The rites and wrongs of spring | VailDaily.com
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The rites and wrongs of spring

Alan Braunholtz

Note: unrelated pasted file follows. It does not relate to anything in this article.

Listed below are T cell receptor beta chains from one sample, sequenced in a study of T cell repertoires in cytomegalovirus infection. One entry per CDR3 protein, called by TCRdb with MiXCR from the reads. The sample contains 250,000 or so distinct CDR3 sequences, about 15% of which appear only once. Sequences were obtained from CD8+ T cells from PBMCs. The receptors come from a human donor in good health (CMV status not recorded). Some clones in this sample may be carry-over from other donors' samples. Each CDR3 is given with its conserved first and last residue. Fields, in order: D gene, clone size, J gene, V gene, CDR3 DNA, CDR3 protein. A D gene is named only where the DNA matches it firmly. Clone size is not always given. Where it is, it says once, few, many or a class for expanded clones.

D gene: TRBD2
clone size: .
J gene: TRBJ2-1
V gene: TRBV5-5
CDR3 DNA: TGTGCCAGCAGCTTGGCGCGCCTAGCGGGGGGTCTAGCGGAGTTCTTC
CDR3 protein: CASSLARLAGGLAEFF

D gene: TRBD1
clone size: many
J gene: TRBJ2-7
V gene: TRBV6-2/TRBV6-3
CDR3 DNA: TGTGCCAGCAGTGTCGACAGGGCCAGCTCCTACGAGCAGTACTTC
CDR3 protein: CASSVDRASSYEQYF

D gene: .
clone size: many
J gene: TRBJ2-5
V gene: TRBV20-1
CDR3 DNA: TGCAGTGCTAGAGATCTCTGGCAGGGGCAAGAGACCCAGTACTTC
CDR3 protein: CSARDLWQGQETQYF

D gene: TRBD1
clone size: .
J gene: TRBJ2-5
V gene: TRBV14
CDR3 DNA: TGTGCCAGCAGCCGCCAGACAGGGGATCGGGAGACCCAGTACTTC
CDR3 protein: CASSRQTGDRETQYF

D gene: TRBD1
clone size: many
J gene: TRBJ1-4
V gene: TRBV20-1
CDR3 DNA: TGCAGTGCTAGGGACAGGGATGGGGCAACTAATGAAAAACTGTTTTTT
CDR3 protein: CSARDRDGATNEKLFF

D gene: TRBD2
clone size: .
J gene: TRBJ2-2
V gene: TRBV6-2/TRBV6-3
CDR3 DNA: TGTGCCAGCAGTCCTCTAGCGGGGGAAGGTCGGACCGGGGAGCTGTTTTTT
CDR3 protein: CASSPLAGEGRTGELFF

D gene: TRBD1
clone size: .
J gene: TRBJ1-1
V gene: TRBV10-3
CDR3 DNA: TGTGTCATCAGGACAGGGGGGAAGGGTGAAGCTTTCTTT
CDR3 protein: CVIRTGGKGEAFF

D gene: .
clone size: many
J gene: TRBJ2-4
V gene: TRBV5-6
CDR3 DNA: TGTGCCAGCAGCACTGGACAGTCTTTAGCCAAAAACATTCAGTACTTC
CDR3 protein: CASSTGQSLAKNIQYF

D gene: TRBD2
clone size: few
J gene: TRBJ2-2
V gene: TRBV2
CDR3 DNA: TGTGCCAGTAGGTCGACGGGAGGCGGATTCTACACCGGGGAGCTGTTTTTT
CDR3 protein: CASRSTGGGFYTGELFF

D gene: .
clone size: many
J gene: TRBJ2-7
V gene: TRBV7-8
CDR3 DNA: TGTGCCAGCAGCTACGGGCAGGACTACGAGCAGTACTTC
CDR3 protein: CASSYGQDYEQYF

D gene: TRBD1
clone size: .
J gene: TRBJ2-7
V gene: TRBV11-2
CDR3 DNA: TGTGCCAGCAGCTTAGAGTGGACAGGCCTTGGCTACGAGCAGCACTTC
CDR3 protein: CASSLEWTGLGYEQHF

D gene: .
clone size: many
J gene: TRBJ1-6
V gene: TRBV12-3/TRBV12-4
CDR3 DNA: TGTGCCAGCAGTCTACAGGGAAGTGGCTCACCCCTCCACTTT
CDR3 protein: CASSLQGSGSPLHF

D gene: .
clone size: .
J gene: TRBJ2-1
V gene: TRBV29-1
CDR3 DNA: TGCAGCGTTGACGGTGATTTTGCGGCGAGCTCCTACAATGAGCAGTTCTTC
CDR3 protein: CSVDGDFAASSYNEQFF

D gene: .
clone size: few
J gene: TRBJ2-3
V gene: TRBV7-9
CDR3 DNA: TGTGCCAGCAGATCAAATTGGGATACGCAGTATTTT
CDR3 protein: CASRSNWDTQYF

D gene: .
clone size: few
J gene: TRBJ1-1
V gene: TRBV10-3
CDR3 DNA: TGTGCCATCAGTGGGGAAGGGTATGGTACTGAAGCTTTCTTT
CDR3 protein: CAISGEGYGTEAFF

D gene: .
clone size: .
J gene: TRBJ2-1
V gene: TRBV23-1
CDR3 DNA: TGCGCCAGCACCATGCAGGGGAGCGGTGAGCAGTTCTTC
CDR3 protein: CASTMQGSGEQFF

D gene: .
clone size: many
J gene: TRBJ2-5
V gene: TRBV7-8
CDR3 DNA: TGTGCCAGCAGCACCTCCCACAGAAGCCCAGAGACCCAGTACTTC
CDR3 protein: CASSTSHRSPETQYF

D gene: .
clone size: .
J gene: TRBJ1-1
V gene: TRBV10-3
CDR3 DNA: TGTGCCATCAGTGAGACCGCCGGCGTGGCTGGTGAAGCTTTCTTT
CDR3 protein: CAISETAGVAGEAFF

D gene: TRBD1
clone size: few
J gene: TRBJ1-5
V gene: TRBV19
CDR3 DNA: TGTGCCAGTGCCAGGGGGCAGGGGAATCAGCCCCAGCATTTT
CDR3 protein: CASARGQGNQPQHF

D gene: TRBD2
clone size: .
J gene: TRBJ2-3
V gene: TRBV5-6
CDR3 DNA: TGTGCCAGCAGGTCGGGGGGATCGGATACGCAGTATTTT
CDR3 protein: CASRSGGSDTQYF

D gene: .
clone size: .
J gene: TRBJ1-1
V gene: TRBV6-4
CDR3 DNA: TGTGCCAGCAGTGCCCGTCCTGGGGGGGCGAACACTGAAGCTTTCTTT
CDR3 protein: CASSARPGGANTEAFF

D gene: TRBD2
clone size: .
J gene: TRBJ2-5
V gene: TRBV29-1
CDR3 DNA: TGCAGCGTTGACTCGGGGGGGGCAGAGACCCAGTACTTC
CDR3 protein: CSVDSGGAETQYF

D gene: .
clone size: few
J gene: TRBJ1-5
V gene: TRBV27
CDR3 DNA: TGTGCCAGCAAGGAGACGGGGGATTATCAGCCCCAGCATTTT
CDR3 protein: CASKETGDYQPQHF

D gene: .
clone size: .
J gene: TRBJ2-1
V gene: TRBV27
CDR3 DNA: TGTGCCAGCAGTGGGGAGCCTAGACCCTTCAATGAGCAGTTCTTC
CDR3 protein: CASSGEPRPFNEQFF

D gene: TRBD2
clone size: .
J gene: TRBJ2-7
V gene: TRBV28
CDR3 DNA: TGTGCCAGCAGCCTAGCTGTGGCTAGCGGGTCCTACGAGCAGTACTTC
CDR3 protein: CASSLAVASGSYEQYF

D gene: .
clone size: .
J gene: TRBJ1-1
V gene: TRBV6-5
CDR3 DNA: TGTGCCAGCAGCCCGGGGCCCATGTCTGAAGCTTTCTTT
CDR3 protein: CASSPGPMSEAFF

Springtime is not a dog owner’s finest hour. The dogs may be bouncing around letting their noses enjoy the plethora of new scents and growth, but no owner can help but grimace at the piles of decaying dog poop emerging from the snow. It’s embarrassing walking a dog right now. I flamboyantly flap my plastic poop bags as if to say “hey it’s not me, sorry!” Holding a grocery bag full of your dog’s poop is a cool thing for a dog owner to do right now.Walking your dog is a prerequisite for cleaning up after it. You’re right there, and the “out of sight, out of mind” ignorance defense is harder to apply – especially when other senses apart from sight tell you what beloved Fido is doing on your neighbors lawn.What better purpose is there for all those grocery bags stuffed into the closet next to the sink? If you ever volunteer (or get “volunteered”) for a highway cleanup, you’ll discover how ubiquitous that damn smiling Wal-Mart bag is. Why not kill two birds with one stone by filling it with canine post-consumer crap and throwing both away?I’m not sure what they do in Ireland. The country now bans disposable grocery bags, so everyone now takes their own bag to the store, leaving the countryside free from fluttering plastic litter. It’s a bigger deal in that famous dairy nation, as an ingested plastic bag can kill a cow. There’s probably a market for specific designed poop-picking-up bags. Not a bad idea, as in my hand-washing experience, not all grocery bags are created with equal structural integrity.Poop picking up is a skill you rapidly progress in – like diaper changing. There’s a warped satisfaction in overcoming your dog’s attempts to outwit you as they try to leave proof of their existence and informational signposts to the other dogs on the block. The surprise two-poop walk can leave you in a testing bind. The advanced test, which perhaps all dog owners should pass before getting a dog license: two dogs, one old tattered bag and a windy day on a nice street where suddenly everyone is out getting the mail or playing with their children. They should cheer when you pull it off and celebrate with the 20-yard slingshot into the omnipresent builder’s dumpster.Perhaps I’ll feel guilty about using the builder’s dumpster when building sites cease being breeding grounds for fast-food wrappers, cigarette butts, tire tracks, snow dumping, gravel etc. on any neighbors’ property.OK, so picking up poop isn’t a pleasant activity – unless it’s a very cold day and you’ve forgotten your gloves – but the alternative of raking up a season’s worth of disintegrating debris from your back lawn is worse. Of course, the best option from the selfish point of view is to open the front door and adopt the “out of sight, out of mind approach.”Simple arithmetic can tell you why some neighbors give you the stink eye. One dog x 2 poops a day x 150 days in the season = 300 piles on someone’s lawn, sand box, golf course, sidewalk, gutter, etc. Spring melt reveals the cumulative effect of the small amounts garbage we constantly drop. A trip to the landfill is quite an eye opener in how much other stuff we’re throwing away, much of it needless packaging. Our efficient garbage service helps condense the damage but there’s also an “out of sight out of mind ” element to it.Recent complaints about piles of road kill deer and elk also fall into this category. Yes they’re unpleasant but I’m half with the CDOT guy on this who said, “If you don’t like to see them, slow down.”Maybe we should extend that idea to road wrecks. Nothing slows motorists down on an icy road than a prominently crushed SUV sitting on its roof with debris all over the place. Pushing every crashed car off to the side may make Vail Pass and Dowd Junction resemble some post-apocalyptic Mad Max highway, but people would drive more safely. Cleaning things up does make the world a nicer place to live in, but it’s usually easier to prevent or reduce the mess in the first place. An “out of sight out of mind” approach is an irresponsible luxury that sooner or later someone pays for. Just ask the guy raking his lawn when the snow melts.Alan Braunholtz of Vail writes a weekly column for the Daily. Vail, Colorado


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